In my last post on the National Water Policy (NWP), I had dealt with a few salient features of the Policy in order to moot a discussion on it. The most fundamental change proposed by the Policy is a shift in ownership of water – from limited private ownership to treating water as a public resource held in trust by the Government (public trust doctrine).

To understand some of the issues and factors related to ownership of water, I intend to use the 2007 Report of the Expert Group of the Planning Commission on “Groundwater management and Ownership” as one of the primary documents to understand the Establishment’s approach to the issue.

It needs to be pointed out that while this 61-page Report addresses quite a few issues and appears largely comprehensive, it essentially covers management and ownership of “groundwater”. The National Water Policy, on the other hand, covers water management in general, of which ground water management is a part. Another document which could be useful is a paper published by Grail Research called “Water-The India Story“.

The two critical heads that I wish to address in this post are:

  1. Need for a legislation on water management and ownership
  2. Consequences of the proposed change in the nature of ownership in the NWP

In dealing with these two heads, reference has been made to prevalent models of water ownership outside India only to the extent it helps us understand the experience of other nations in enforcing water laws.


In the Expert Group’s Report, the available average utilizable quantity of water in 2007 was estimated at 1123 billion cubic meters (BCM) out of a total of 4000 BCM from rainfall and snowfall. This figure of 1123 BCM is inclusive of surface water (690 BCM) and ground water (433 BCM). The total quantity of water actually used annually from both sources is 634 BCM, out of which 83% is used towards irrigation.

The Report further goes on to say that “the demand for water is projected to grow to 813 BCM by 2010, 1093 BCM by 2025 and 1447 BCM by 2050, against utilisable quantum of 1123 BCM. Clearly, the overall demand will outstrip availability in another 35 to 40 years, while ground water in particular will come under even greater pressure in the intervening years.

From the above figures, the three things that clearly bear out are:

  1. Only 1123 BCM i.e. 28% of a total of 4000 BCM of rainfall and snowfall is actually treated as “utilizable”.
  2. Only 634 BCM i.e. 56% of a total utilizable quantity of 1123 BCM is actually used
  3. About 83 % of this 634 BCM is used for irrigation

These figures themselves enlighten us on areas where there is a lot of scope for improvement such as:

A. increasing the quantity of “utilizable water”, including ground water, to cater to a growing population;

B. ensuring optimal use and distribution of “utilizable water”- This includes identifying ways to reduce dependence of industries on water or promoting non-water-based industries to the extent practicable.

C. exploring ways of reducing the amount of water spent on irrigation due to unscientific and wasteful irrigation

It would be difficult to achieve all of these objectives if only free-will of individuals were to govern the use of water, with there being no legal framework which identifies and enforces what constitutes the “greater good”.

Over-exploitation of groundwater resources for irrigational purposes is one of the major reasons identified in the Report for rapid decrease in groundwater levels. Critical factors such as cultivation of water-intensive crops and availability of subsidised or free power have further contributed to the worsening of the situation.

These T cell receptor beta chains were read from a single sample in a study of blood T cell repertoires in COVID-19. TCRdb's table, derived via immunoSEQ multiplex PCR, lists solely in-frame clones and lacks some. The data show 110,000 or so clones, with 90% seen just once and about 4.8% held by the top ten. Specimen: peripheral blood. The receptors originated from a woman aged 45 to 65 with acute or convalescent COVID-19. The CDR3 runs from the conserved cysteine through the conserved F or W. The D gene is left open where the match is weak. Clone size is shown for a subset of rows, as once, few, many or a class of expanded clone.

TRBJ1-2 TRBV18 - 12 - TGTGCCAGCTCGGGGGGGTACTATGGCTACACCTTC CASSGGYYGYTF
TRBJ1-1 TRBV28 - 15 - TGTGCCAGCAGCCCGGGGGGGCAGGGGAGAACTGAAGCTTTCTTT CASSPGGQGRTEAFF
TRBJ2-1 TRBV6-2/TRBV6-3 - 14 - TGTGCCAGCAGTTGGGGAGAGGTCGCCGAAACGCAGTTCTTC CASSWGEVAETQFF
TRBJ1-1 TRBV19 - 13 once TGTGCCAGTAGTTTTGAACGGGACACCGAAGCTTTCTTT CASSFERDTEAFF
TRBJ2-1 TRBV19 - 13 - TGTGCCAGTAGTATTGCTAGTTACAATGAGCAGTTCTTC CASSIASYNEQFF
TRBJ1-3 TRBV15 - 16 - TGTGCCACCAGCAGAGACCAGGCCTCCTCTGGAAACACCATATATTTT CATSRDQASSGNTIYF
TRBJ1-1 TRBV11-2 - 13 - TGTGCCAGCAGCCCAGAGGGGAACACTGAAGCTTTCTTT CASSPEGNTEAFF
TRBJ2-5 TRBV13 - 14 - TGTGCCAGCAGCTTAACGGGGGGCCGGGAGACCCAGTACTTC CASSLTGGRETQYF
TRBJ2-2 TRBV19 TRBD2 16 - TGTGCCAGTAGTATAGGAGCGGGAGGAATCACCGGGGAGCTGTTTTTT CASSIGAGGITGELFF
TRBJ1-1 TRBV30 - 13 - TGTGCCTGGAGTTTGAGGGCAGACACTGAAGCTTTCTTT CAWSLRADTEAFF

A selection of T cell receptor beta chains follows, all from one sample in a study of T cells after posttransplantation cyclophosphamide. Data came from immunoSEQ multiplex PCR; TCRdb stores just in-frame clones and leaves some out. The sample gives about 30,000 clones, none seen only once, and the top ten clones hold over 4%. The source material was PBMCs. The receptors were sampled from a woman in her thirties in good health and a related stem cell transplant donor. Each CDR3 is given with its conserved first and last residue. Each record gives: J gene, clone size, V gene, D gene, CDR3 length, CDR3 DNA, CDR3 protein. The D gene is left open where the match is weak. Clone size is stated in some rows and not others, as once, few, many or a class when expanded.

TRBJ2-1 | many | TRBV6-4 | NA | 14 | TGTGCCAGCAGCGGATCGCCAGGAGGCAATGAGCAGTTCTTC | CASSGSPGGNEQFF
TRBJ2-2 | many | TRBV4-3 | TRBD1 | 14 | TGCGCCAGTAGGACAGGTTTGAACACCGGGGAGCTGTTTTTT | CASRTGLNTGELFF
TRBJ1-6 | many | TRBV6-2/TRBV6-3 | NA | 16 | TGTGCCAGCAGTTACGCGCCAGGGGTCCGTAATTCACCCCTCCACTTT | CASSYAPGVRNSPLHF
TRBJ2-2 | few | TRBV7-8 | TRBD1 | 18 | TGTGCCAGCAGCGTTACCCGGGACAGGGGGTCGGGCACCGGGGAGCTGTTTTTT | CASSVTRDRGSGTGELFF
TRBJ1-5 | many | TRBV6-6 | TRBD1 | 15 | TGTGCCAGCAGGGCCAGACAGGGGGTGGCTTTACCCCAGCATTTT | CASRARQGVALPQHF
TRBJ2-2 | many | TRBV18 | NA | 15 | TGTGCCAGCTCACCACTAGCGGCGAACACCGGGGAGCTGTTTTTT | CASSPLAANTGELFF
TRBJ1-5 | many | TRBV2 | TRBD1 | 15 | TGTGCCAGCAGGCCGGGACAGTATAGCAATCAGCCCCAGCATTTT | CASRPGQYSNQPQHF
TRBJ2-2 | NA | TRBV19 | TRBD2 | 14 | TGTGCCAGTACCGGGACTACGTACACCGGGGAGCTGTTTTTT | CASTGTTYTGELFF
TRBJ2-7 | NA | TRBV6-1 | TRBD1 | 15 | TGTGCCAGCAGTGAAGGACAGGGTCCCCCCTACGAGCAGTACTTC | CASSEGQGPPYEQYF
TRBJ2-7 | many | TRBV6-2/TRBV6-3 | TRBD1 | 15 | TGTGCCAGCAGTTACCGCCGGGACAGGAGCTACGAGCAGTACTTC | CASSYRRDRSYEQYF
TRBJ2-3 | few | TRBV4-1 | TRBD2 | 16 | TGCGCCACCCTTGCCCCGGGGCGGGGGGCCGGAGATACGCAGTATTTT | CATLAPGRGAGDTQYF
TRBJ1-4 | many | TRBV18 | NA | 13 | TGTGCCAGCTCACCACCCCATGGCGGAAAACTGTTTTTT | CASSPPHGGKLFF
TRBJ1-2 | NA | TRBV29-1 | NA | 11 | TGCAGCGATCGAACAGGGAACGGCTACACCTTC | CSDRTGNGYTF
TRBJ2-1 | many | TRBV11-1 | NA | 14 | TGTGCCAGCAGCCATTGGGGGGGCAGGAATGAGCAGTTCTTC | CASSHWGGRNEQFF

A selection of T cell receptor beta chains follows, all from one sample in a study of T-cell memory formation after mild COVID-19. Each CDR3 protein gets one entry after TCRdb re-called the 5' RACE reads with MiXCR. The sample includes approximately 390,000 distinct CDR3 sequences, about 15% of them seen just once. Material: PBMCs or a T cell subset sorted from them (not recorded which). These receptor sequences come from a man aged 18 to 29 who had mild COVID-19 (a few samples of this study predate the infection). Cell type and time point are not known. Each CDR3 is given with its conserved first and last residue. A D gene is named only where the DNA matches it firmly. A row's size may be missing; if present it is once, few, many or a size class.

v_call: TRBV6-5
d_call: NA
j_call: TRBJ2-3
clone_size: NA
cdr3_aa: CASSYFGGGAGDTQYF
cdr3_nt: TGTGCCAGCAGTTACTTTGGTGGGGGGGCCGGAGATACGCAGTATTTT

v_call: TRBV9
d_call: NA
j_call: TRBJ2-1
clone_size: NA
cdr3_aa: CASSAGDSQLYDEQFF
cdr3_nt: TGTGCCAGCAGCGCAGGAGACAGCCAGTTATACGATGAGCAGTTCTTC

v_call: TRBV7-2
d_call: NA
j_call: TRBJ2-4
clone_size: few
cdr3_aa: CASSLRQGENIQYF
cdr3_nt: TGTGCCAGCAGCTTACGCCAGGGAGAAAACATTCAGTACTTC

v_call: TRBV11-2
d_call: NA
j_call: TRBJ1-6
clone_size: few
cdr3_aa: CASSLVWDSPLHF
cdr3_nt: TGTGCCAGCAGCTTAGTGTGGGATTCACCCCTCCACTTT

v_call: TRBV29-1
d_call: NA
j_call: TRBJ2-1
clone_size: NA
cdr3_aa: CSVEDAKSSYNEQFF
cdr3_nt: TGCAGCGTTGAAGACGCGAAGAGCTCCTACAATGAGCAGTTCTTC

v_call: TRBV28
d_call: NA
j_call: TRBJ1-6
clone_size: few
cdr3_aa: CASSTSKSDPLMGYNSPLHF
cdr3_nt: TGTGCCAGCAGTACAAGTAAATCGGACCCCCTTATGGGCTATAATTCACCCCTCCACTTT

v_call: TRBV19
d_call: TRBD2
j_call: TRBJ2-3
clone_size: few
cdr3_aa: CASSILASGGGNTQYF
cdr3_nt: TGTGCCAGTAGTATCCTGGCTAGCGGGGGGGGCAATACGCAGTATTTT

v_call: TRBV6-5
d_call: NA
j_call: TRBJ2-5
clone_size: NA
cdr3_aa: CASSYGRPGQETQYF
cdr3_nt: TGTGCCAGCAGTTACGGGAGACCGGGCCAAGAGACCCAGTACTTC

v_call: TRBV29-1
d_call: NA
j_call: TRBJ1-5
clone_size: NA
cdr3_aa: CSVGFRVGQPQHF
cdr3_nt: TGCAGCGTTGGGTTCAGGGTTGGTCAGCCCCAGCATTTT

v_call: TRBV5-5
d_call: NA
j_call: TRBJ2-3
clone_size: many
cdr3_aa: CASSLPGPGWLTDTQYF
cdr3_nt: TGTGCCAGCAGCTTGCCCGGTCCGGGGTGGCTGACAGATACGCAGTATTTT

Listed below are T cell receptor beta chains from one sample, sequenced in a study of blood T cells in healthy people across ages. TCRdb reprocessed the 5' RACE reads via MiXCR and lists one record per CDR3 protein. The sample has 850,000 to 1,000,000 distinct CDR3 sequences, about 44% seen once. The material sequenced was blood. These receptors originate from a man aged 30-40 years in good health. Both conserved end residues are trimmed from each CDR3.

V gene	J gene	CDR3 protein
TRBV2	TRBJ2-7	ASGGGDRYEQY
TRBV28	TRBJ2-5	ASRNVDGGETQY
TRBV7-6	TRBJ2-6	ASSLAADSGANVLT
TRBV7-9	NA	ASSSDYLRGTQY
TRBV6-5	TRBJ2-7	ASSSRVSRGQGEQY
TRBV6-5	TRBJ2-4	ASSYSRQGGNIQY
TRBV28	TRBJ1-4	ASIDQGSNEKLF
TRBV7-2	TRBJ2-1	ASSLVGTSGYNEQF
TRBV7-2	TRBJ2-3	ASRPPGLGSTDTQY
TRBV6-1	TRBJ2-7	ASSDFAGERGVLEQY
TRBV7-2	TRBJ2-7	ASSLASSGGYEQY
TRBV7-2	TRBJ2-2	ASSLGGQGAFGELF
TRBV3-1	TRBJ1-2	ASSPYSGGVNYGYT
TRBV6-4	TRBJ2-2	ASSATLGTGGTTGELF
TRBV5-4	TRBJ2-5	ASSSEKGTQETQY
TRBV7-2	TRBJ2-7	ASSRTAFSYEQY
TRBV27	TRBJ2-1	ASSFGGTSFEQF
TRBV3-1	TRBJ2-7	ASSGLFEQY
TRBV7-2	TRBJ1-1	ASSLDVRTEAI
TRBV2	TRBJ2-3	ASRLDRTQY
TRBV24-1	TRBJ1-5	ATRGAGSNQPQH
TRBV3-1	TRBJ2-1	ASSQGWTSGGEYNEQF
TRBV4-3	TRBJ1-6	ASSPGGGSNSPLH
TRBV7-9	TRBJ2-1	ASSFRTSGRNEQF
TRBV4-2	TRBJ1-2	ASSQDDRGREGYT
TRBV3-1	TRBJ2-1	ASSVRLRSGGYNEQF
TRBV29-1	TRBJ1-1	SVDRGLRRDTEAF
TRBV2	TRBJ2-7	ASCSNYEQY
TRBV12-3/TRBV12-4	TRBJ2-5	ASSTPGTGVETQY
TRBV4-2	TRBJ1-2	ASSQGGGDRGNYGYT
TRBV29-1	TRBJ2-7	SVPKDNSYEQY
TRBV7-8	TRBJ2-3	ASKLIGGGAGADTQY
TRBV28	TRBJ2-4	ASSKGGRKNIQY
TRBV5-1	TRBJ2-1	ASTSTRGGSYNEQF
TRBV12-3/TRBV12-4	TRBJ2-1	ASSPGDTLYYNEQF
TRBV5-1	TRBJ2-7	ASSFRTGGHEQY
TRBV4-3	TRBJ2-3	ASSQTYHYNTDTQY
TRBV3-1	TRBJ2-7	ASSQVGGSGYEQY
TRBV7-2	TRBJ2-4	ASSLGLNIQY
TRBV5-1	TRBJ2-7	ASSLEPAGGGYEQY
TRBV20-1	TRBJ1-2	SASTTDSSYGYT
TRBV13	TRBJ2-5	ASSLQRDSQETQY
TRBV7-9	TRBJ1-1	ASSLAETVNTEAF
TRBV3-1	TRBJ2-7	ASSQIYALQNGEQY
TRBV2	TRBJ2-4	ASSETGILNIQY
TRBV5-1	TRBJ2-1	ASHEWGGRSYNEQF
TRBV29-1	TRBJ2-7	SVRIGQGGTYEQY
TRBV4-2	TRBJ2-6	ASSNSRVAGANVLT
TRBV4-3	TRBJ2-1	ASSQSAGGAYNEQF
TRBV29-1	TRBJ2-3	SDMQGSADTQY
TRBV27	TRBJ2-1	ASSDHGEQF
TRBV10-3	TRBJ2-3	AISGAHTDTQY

To put it in a nutshell, an enforceable policy which recognizes the interplay between these factors now appears to be a necessity. It is obvious that such a policy must necessarily address the issue of ownership of water in order for the State to regulate and govern its use.


Under the Indian Easements Act, 1882, percolating water/groundwater below the land/immoveable property belongs to the owner of the property since it is seen as part of the property. The restriction on this right is that, defined water channels under the land do not belong or are not owned by owners of immovable properties.

Further, no owner can exploit the water under his own land to such an extent that it leads to reduction in the water level of the adjoining piece of property. This is a limitation on the extent of private ownership on groundwater. This was recognized as a legally actionable principle in Perumatty Grama Panchayat vs. State of Kerala (popularly known as the Coca Cola case) by the High Court of Kerala in which the following principles were laid down:

  1. Water is a natural resource which cannot be entirely and absolutely held in private ownership, but is in fact held in trust by the State on behalf of the public.
  2. Consequently, the State has a right and duty to prevent over-exploitation of this natural resource, failing which the State could be proceeded against for violation of right to life under Article 21 of the Constitution.

If this principle were to be adopted in water laws in India, the two specific categories of people who would be affected directly are farmers and water-based or water-intensive industries, who could be up in arms against these laws.

The question that needs to be asked is should the position in the Indian Easements Act be left untouched to provide respite to farmers who already have enough to deal with? Or should the issue of ownership be left untouched, and a combination of initiatives be explored to encourage sustainable use of groundwater by farmers? Or should farmers have no private rights over ground water thereby making them pay for the water consumed, in order to lend greater enforceability and deterrence to water laws?

More importantly, can the issue of water ownership by farmers be addressed in isolation without having regard to agricultural policies? I think the last question could warrant treating the issue of water ownership by farmers as a comprehensive and independent issue in itself because farmers may genuinely be entitled to differential treatment/positive discrimination, considering that issues such as food production and security, and agro-diversity of the country are integrally related to it. One is not sure if farmers have been heard adequately on this issue or if they are even aware of the proposed law.

What about private industries such as companies which manufacture bottled water or use ground water to prepare bottled beverages? In this context, it would help to briefly discuss the Coca Cola case. In this case, the Panchayat of a village in Kerala cancelled the manufacturing license granted to the Coca Cola company (referred to as 2nd respondent in the judgment) since the company’s use of groundwater in the area through bore-wells had resulted in acute shortage of drinking water. The High Court of Kerala observed and held as follows: